Canadian poet David McFadden briefly took to the stage at last night’s Griffin Poetry Prize gala to accept the $65,000 award “ the richest in the world for a single book of poetry “ for his latest collection, What’s the Score?, published by Toronto’s Mansfield Press.
It’s an unexpected honour, and I’m thrilled to the bone, he told a crowd gathered in the atrium of the Corus Entertainment building on Toronto’s waterfront.
In the international category, the Griffin was awarded to Palestinian poet Ghassan Zaqtan for Like a Straw Bird It Follows Me, and Other Poems (Yale University Press), translated from the Arabic by Fady Joudah. Both were in attendance, despite the fact that Zaqtan had difficulty entering the country.
In a short, emotional acceptance speech, McFadden thanked his wonderful and beloved editor at Mansfield, Stuart Ross.
Ross, a poet in his own right, first came across McFadden’s work as a teenager. “I feel humbled that pretty much my all-time poetry hero is a guy that I now can work with and help get those books out,” he told Q&Q.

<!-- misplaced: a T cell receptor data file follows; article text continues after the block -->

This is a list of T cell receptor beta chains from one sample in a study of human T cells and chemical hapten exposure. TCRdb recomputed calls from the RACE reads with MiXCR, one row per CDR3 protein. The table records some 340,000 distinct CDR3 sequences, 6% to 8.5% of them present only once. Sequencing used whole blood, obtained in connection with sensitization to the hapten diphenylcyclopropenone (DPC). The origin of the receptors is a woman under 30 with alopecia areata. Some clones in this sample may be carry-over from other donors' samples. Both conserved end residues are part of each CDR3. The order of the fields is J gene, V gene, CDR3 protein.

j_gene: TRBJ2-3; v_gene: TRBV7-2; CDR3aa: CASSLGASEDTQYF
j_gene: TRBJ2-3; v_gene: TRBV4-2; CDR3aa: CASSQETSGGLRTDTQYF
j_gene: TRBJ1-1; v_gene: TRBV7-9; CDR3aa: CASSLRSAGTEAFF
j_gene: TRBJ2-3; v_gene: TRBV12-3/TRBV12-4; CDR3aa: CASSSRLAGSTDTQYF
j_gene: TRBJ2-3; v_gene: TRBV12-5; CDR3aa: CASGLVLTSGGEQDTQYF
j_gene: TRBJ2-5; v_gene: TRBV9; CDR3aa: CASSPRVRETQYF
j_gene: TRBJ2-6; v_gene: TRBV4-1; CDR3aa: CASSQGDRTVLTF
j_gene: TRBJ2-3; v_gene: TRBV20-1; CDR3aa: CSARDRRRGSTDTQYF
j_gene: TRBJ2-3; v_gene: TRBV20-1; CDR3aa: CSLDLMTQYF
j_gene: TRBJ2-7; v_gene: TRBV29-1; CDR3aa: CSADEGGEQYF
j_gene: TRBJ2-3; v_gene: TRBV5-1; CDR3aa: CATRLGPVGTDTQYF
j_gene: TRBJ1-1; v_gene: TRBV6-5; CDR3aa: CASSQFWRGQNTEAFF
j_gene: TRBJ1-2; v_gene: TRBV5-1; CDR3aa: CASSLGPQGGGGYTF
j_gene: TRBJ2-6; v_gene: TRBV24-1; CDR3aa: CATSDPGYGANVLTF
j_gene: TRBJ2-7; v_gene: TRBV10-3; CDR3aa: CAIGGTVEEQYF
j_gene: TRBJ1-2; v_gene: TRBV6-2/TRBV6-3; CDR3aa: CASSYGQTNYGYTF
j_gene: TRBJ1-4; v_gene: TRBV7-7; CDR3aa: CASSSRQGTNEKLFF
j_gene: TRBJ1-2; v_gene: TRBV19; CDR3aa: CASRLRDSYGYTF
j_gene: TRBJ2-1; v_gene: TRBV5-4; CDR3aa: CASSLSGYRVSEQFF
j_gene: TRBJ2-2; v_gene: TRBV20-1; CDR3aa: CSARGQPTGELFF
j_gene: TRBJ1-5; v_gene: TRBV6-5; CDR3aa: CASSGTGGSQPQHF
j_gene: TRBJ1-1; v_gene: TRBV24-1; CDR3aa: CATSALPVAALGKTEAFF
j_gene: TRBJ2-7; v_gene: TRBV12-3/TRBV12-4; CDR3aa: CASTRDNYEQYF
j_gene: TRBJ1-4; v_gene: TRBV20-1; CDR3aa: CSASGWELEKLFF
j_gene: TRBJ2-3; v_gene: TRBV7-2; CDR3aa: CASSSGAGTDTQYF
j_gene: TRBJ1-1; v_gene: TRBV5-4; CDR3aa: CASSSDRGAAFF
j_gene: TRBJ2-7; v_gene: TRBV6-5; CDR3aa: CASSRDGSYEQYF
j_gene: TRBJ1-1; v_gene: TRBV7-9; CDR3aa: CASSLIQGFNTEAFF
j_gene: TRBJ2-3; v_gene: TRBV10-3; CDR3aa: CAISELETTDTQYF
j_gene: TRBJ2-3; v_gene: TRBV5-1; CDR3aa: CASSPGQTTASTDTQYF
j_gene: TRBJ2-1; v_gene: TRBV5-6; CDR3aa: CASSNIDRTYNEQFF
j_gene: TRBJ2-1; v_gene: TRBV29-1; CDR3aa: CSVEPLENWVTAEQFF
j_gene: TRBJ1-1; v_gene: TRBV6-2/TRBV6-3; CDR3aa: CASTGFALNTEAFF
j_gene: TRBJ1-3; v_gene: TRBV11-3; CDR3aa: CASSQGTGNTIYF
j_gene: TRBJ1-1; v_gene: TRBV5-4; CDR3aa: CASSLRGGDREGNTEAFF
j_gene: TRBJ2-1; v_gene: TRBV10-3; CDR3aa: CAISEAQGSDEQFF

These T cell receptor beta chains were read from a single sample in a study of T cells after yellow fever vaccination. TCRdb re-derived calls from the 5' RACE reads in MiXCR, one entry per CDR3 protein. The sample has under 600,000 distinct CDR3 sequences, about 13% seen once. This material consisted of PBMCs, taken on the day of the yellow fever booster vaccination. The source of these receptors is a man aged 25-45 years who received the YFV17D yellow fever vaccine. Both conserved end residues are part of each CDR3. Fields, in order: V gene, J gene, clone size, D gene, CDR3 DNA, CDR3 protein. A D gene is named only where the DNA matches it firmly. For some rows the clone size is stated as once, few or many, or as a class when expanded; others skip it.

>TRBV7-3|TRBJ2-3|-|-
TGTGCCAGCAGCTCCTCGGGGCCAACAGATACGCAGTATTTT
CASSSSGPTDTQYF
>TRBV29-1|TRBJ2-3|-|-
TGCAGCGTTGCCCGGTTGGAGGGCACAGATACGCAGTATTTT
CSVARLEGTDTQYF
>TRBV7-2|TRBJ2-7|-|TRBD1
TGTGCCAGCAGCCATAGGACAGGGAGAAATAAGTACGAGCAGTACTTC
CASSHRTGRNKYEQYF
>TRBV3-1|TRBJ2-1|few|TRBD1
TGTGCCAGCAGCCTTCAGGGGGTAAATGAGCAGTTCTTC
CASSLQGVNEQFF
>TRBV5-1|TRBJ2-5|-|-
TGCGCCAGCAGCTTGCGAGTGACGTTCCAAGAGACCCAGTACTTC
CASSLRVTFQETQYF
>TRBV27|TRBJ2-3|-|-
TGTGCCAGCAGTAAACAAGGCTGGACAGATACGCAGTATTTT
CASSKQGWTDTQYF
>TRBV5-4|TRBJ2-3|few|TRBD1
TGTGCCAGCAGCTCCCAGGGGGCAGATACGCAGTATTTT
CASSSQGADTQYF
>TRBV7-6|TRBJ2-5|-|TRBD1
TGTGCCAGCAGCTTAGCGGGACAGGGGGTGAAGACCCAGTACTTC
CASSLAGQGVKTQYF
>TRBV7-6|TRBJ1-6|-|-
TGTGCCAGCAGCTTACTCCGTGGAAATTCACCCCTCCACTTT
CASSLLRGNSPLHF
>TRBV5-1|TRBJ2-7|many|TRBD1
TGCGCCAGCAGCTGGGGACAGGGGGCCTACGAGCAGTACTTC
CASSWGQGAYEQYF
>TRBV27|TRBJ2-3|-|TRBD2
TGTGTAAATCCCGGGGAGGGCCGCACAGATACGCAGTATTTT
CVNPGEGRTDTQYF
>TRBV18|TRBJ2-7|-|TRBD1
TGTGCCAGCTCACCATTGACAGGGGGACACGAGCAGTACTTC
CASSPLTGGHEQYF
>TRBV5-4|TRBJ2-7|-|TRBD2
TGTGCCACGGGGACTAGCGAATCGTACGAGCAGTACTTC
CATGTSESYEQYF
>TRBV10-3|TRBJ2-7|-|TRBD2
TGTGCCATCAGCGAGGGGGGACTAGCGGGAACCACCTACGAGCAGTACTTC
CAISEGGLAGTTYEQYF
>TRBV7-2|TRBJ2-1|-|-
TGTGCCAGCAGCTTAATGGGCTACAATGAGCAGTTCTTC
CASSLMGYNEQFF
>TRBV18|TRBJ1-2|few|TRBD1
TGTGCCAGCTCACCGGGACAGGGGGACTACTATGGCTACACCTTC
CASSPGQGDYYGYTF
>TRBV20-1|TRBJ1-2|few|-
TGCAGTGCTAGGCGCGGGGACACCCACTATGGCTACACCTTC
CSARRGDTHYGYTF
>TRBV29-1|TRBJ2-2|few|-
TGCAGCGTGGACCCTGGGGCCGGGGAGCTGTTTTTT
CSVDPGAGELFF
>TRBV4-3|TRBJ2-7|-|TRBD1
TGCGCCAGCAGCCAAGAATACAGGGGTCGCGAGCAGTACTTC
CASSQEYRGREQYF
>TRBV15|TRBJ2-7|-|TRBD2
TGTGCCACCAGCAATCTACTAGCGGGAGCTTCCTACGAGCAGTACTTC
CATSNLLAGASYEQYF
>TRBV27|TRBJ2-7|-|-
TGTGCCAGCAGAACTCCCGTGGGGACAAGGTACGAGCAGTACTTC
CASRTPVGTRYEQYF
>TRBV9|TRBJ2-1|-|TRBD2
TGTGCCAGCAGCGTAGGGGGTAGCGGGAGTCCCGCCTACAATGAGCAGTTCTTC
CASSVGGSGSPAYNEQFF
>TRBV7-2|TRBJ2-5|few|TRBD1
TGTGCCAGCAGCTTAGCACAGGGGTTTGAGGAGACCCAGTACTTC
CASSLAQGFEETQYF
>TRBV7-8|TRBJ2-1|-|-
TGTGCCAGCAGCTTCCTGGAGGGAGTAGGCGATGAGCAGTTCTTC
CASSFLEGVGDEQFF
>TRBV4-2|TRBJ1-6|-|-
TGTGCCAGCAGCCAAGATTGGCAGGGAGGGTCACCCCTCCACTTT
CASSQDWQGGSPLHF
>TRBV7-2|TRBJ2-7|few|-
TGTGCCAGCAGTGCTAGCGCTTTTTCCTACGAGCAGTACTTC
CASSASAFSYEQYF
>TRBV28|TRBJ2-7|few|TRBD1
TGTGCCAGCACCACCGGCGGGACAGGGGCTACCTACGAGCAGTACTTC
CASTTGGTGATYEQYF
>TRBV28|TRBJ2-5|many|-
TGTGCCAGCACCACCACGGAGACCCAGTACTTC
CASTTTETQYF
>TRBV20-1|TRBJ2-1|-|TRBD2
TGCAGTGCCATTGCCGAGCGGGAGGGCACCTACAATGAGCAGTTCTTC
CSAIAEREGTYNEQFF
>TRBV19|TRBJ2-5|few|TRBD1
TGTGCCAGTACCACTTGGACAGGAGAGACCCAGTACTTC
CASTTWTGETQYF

Ross was tapped to edit McFadden’s collection of selected poems, Why Are You So Sad? (Insomniac Press), which received a Griffin nomination in 2008.
He’s not an academic, he’s not a wildly experimental poet, he’s not a classical poet. He’s a really plainspoken but profound poet,” said Ross. “It’s exciting that poetry like that can be recognized. As an editor, it’s absolutely amazing.”
Ross added that the Griffin win is really important for Mansfield. As he told Q&Q in April, Although there are some ˜big’ small presses that everyone always dreams of being published by, there are small presses who are publishing work that is as worthy as anything else out there.
A jury consisting of U.S. poet Mark Doty, Chinese-American poet and author Wang Ping, and 2011 Griffin nominee Suzanne Buffam selected the two winners from 509 books of poetry submitted from 40 countries around the globe, including 15 translations.
“ With files from Stuart Woods
Correction June 17: A previous version of this article included incorrect juror names and number of submissions received in 2013.